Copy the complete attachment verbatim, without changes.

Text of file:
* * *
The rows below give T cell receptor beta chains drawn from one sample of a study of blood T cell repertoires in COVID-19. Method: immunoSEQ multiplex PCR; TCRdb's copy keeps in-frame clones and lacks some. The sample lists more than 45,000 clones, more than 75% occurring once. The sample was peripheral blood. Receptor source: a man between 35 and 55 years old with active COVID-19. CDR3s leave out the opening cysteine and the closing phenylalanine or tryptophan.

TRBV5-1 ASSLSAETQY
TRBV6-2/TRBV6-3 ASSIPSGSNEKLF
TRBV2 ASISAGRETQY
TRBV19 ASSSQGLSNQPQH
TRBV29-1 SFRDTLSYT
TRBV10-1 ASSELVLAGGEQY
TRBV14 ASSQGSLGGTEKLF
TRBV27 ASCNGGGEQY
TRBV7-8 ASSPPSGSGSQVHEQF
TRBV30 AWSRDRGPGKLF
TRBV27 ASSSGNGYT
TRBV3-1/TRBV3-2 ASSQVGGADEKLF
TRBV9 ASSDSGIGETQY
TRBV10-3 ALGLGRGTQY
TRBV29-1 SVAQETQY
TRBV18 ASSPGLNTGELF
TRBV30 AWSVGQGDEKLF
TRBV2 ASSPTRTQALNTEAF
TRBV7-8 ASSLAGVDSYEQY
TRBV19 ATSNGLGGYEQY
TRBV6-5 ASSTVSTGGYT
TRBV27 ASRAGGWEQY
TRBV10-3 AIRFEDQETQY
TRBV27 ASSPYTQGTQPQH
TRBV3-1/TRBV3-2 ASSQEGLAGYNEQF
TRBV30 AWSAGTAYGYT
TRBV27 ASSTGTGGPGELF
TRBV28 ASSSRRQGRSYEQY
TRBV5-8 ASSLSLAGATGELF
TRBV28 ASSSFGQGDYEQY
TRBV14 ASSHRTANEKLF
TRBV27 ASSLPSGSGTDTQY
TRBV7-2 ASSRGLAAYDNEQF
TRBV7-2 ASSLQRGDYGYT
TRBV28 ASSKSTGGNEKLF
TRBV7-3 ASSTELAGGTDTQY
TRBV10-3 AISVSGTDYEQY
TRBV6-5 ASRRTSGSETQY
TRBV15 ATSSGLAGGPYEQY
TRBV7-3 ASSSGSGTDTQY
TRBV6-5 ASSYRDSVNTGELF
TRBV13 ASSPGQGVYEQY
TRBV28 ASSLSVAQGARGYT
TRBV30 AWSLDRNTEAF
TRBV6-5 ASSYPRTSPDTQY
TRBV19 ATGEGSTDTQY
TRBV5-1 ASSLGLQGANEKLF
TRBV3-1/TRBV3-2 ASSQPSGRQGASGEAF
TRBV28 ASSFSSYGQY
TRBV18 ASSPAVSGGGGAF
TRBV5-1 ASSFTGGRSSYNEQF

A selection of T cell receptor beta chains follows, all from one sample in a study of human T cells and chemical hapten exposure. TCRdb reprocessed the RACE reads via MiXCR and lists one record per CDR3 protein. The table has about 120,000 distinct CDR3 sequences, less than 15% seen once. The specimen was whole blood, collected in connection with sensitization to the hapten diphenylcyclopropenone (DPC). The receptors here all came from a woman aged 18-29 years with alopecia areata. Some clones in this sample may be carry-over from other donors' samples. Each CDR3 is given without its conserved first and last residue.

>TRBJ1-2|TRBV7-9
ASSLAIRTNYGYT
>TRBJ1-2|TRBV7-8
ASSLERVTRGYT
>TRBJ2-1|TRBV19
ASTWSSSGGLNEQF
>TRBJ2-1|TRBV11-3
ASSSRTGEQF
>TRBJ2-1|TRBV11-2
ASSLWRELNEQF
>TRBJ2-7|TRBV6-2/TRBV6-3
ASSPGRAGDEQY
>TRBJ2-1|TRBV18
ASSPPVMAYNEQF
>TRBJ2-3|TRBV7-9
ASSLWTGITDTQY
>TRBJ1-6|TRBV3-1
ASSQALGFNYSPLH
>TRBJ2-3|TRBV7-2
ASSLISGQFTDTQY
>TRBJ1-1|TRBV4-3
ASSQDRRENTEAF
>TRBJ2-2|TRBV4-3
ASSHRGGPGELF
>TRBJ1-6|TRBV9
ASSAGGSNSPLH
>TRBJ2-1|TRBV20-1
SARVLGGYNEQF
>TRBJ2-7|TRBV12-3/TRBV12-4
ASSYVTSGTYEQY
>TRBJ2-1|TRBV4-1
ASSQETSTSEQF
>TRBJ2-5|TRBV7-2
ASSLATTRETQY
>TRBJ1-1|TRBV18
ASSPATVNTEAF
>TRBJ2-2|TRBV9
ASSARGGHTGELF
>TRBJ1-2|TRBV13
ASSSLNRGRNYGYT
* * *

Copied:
The rows below give T cell receptor beta chains drawn from one sample of a study of blood T cell repertoires in COVID-19. Method: immunoSEQ multiplex PCR; TCRdb's copy keeps in-frame clones and lacks some. The sample lists more than 45,000 clones, more than 75% occurring once. The sample was peripheral blood. Receptor source: a man between 35 and 55 years old with active COVID-19. CDR3s leave out the opening cysteine and the closing phenylalanine or tryptophan.

TRBV5-1 ASSLSAETQY
TRBV6-2/TRBV6-3 ASSIPSGSNEKLF
TRBV2 ASISAGRETQY
TRBV19 ASSSQGLSNQPQH
TRBV29-1 SFRDTLSYT
TRBV10-1 ASSELVLAGGEQY
TRBV14 ASSQGSLGGTEKLF
TRBV27 ASCNGGGEQY
TRBV7-8 ASSPPSGSGSQVHEQF
TRBV30 AWSRDRGPGKLF
TRBV27 ASSSGNGYT
TRBV3-1/TRBV3-2 ASSQVGGADEKLF
TRBV9 ASSDSGIGETQY
TRBV10-3 ALGLGRGTQY
TRBV29-1 SVAQETQY
TRBV18 ASSPGLNTGELF
TRBV30 AWSVGQGDEKLF
TRBV2 ASSPTRTQALNTEAF
TRBV7-8 ASSLAGVDSYEQY
TRBV19 ATSNGLGGYEQY
TRBV6-5 ASSTVSTGGYT
TRBV27 ASRAGGWEQY
TRBV10-3 AIRFEDQETQY
TRBV27 ASSPYTQGTQPQH
TRBV3-1/TRBV3-2 ASSQEGLAGYNEQF
TRBV30 AWSAGTAYGYT
TRBV27 ASSTGTGGPGELF
TRBV28 ASSSRRQGRSYEQY
TRBV5-8 ASSLSLAGATGELF
TRBV28 ASSSFGQGDYEQY
TRBV14 ASSHRTANEKLF
TRBV27 ASSLPSGSGTDTQY
TRBV7-2 ASSRGLAAYDNEQF
TRBV7-2 ASSLQRGDYGYT
TRBV28 ASSKSTGGNEKLF
TRBV7-3 ASSTELAGGTDTQY
TRBV10-3 AISVSGTDYEQY
TRBV6-5 ASRRTSGSETQY
TRBV15 ATSSGLAGGPYEQY
TRBV7-3 ASSSGSGTDTQY
TRBV6-5 ASSYRDSVNTGELF
TRBV13 ASSPGQGVYEQY
TRBV28 ASSLSVAQGARGYT
TRBV30 AWSLDRNTEAF
TRBV6-5 ASSYPRTSPDTQY
TRBV19 ATGEGSTDTQY
TRBV5-1 ASSLGLQGANEKLF
TRBV3-1/TRBV3-2 ASSQPSGRQGASGEAF
TRBV28 ASSFSSYGQY
TRBV18 ASSPAVSGGGGAF
TRBV5-1 ASSFTGGRSSYNEQF

A selection of T cell receptor beta chains follows, all from one sample in a study of human T cells and chemical hapten exposure. TCRdb reprocessed the RACE reads via MiXCR and lists one record per CDR3 protein. The table has about 120,000 distinct CDR3 sequences, less than 15% seen once. The specimen was whole blood, collected in connection with sensitization to the hapten diphenylcyclopropenone (DPC). The receptors here all came from a woman aged 18-29 years with alopecia areata. Some clones in this sample may be carry-over from other donors' samples. Each CDR3 is given without its conserved first and last residue.

>TRBJ1-2|TRBV7-9
ASSLAIRTNYGYT
>TRBJ1-2|TRBV7-8
ASSLERVTRGYT
>TRBJ2-1|TRBV19
ASTWSSSGGLNEQF
>TRBJ2-1|TRBV11-3
ASSSRTGEQF
>TRBJ2-1|TRBV11-2
ASSLWRELNEQF
>TRBJ2-7|TRBV6-2/TRBV6-3
ASSPGRAGDEQY
>TRBJ2-1|TRBV18
ASSPPVMAYNEQF
>TRBJ2-3|TRBV7-9
ASSLWTGITDTQY
>TRBJ1-6|TRBV3-1
ASSQALGFNYSPLH
>TRBJ2-3|TRBV7-2
ASSLISGQFTDTQY
>TRBJ1-1|TRBV4-3
ASSQDRRENTEAF
>TRBJ2-2|TRBV4-3
ASSHRGGPGELF
>TRBJ1-6|TRBV9
ASSAGGSNSPLH
>TRBJ2-1|TRBV20-1
SARVLGGYNEQF
>TRBJ2-7|TRBV12-3/TRBV12-4
ASSYVTSGTYEQY
>TRBJ2-1|TRBV4-1
ASSQETSTSEQF
>TRBJ2-5|TRBV7-2
ASSLATTRETQY
>TRBJ1-1|TRBV18
ASSPATVNTEAF
>TRBJ2-2|TRBV9
ASSARGGHTGELF
>TRBJ1-2|TRBV13
ASSSLNRGRNYGYT